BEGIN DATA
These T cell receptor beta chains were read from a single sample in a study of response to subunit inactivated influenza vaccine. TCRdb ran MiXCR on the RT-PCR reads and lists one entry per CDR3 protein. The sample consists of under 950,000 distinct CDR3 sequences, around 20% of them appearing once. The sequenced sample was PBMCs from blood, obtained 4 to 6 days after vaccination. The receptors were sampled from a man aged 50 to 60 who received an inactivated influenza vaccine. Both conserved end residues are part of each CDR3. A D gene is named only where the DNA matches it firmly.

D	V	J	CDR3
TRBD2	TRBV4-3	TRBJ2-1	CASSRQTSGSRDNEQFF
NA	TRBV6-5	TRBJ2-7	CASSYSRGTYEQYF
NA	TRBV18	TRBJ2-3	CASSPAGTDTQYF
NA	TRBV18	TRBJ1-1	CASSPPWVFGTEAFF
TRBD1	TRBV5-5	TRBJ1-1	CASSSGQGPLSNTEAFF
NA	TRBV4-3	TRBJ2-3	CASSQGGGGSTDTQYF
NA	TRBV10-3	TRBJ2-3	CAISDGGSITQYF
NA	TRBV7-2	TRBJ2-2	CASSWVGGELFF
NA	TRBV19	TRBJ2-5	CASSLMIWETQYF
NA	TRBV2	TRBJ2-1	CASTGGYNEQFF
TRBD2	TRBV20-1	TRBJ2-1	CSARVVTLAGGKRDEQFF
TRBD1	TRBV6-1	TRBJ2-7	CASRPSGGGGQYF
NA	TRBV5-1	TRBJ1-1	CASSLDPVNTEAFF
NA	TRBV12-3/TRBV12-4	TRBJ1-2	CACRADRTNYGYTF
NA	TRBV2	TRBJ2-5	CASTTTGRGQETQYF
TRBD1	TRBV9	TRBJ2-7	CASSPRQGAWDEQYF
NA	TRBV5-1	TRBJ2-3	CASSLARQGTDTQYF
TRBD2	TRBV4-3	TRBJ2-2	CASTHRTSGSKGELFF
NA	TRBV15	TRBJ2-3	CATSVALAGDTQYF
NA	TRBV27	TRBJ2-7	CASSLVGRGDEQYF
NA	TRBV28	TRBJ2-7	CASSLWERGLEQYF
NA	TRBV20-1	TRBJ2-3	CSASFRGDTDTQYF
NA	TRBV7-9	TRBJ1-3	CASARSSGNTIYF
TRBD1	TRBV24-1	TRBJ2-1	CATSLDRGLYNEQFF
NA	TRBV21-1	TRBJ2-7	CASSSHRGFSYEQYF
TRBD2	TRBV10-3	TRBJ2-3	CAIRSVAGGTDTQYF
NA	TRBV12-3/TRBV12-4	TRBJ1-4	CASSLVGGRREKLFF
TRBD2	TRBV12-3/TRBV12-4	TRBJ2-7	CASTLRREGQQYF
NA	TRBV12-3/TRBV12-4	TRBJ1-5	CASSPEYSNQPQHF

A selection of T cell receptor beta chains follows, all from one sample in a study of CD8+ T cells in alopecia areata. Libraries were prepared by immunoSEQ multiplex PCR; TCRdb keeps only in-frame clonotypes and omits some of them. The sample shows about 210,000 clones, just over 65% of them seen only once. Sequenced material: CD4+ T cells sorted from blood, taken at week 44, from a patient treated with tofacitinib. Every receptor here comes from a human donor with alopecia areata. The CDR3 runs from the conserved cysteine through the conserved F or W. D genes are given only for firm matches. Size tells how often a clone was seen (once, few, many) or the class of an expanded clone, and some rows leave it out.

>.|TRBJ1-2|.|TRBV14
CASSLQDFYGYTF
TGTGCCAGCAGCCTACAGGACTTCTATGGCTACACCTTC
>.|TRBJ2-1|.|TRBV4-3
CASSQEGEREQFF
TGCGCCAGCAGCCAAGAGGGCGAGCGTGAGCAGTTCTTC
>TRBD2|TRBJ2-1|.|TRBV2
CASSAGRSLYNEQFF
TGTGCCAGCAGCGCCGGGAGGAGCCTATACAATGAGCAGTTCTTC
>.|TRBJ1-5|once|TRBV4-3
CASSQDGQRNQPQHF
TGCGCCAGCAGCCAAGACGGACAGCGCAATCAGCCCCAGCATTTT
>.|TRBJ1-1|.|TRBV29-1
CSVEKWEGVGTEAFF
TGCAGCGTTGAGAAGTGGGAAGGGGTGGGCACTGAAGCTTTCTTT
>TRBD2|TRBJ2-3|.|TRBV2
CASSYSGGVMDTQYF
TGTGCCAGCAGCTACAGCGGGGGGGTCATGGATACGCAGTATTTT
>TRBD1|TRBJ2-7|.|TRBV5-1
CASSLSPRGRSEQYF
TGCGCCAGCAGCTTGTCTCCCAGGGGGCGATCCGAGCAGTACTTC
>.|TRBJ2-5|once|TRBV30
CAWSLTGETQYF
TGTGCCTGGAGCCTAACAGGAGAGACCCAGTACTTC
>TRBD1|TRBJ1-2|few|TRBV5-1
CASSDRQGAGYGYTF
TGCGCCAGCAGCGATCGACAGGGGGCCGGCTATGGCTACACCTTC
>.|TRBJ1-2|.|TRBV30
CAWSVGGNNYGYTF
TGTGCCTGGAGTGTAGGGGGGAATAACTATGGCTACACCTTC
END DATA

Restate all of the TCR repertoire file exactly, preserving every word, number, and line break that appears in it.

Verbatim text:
These T cell receptor beta chains were read from a single sample in a study of response to subunit inactivated influenza vaccine. TCRdb ran MiXCR on the RT-PCR reads and lists one entry per CDR3 protein. The sample consists of under 950,000 distinct CDR3 sequences, around 20% of them appearing once. The sequenced sample was PBMCs from blood, obtained 4 to 6 days after vaccination. The receptors were sampled from a man aged 50 to 60 who received an inactivated influenza vaccine. Both conserved end residues are part of each CDR3. A D gene is named only where the DNA matches it firmly.

D	V	J	CDR3
TRBD2	TRBV4-3	TRBJ2-1	CASSRQTSGSRDNEQFF
NA	TRBV6-5	TRBJ2-7	CASSYSRGTYEQYF
NA	TRBV18	TRBJ2-3	CASSPAGTDTQYF
NA	TRBV18	TRBJ1-1	CASSPPWVFGTEAFF
TRBD1	TRBV5-5	TRBJ1-1	CASSSGQGPLSNTEAFF
NA	TRBV4-3	TRBJ2-3	CASSQGGGGSTDTQYF
NA	TRBV10-3	TRBJ2-3	CAISDGGSITQYF
NA	TRBV7-2	TRBJ2-2	CASSWVGGELFF
NA	TRBV19	TRBJ2-5	CASSLMIWETQYF
NA	TRBV2	TRBJ2-1	CASTGGYNEQFF
TRBD2	TRBV20-1	TRBJ2-1	CSARVVTLAGGKRDEQFF
TRBD1	TRBV6-1	TRBJ2-7	CASRPSGGGGQYF
NA	TRBV5-1	TRBJ1-1	CASSLDPVNTEAFF
NA	TRBV12-3/TRBV12-4	TRBJ1-2	CACRADRTNYGYTF
NA	TRBV2	TRBJ2-5	CASTTTGRGQETQYF
TRBD1	TRBV9	TRBJ2-7	CASSPRQGAWDEQYF
NA	TRBV5-1	TRBJ2-3	CASSLARQGTDTQYF
TRBD2	TRBV4-3	TRBJ2-2	CASTHRTSGSKGELFF
NA	TRBV15	TRBJ2-3	CATSVALAGDTQYF
NA	TRBV27	TRBJ2-7	CASSLVGRGDEQYF
NA	TRBV28	TRBJ2-7	CASSLWERGLEQYF
NA	TRBV20-1	TRBJ2-3	CSASFRGDTDTQYF
NA	TRBV7-9	TRBJ1-3	CASARSSGNTIYF
TRBD1	TRBV24-1	TRBJ2-1	CATSLDRGLYNEQFF
NA	TRBV21-1	TRBJ2-7	CASSSHRGFSYEQYF
TRBD2	TRBV10-3	TRBJ2-3	CAIRSVAGGTDTQYF
NA	TRBV12-3/TRBV12-4	TRBJ1-4	CASSLVGGRREKLFF
TRBD2	TRBV12-3/TRBV12-4	TRBJ2-7	CASTLRREGQQYF
NA	TRBV12-3/TRBV12-4	TRBJ1-5	CASSPEYSNQPQHF

A selection of T cell receptor beta chains follows, all from one sample in a study of CD8+ T cells in alopecia areata. Libraries were prepared by immunoSEQ multiplex PCR; TCRdb keeps only in-frame clonotypes and omits some of them. The sample shows about 210,000 clones, just over 65% of them seen only once. Sequenced material: CD4+ T cells sorted from blood, taken at week 44, from a patient treated with tofacitinib. Every receptor here comes from a human donor with alopecia areata. The CDR3 runs from the conserved cysteine through the conserved F or W. D genes are given only for firm matches. Size tells how often a clone was seen (once, few, many) or the class of an expanded clone, and some rows leave it out.

>.|TRBJ1-2|.|TRBV14
CASSLQDFYGYTF
TGTGCCAGCAGCCTACAGGACTTCTATGGCTACACCTTC
>.|TRBJ2-1|.|TRBV4-3
CASSQEGEREQFF
TGCGCCAGCAGCCAAGAGGGCGAGCGTGAGCAGTTCTTC
>TRBD2|TRBJ2-1|.|TRBV2
CASSAGRSLYNEQFF
TGTGCCAGCAGCGCCGGGAGGAGCCTATACAATGAGCAGTTCTTC
>.|TRBJ1-5|once|TRBV4-3
CASSQDGQRNQPQHF
TGCGCCAGCAGCCAAGACGGACAGCGCAATCAGCCCCAGCATTTT
>.|TRBJ1-1|.|TRBV29-1
CSVEKWEGVGTEAFF
TGCAGCGTTGAGAAGTGGGAAGGGGTGGGCACTGAAGCTTTCTTT
>TRBD2|TRBJ2-3|.|TRBV2
CASSYSGGVMDTQYF
TGTGCCAGCAGCTACAGCGGGGGGGTCATGGATACGCAGTATTTT
>TRBD1|TRBJ2-7|.|TRBV5-1
CASSLSPRGRSEQYF
TGCGCCAGCAGCTTGTCTCCCAGGGGGCGATCCGAGCAGTACTTC
>.|TRBJ2-5|once|TRBV30
CAWSLTGETQYF
TGTGCCTGGAGCCTAACAGGAGAGACCCAGTACTTC
>TRBD1|TRBJ1-2|few|TRBV5-1
CASSDRQGAGYGYTF
TGCGCCAGCAGCGATCGACAGGGGGCCGGCTATGGCTACACCTTC
>.|TRBJ1-2|.|TRBV30
CAWSVGGNNYGYTF
TGTGCCTGGAGTGTAGGGGGGAATAACTATGGCTACACCTTC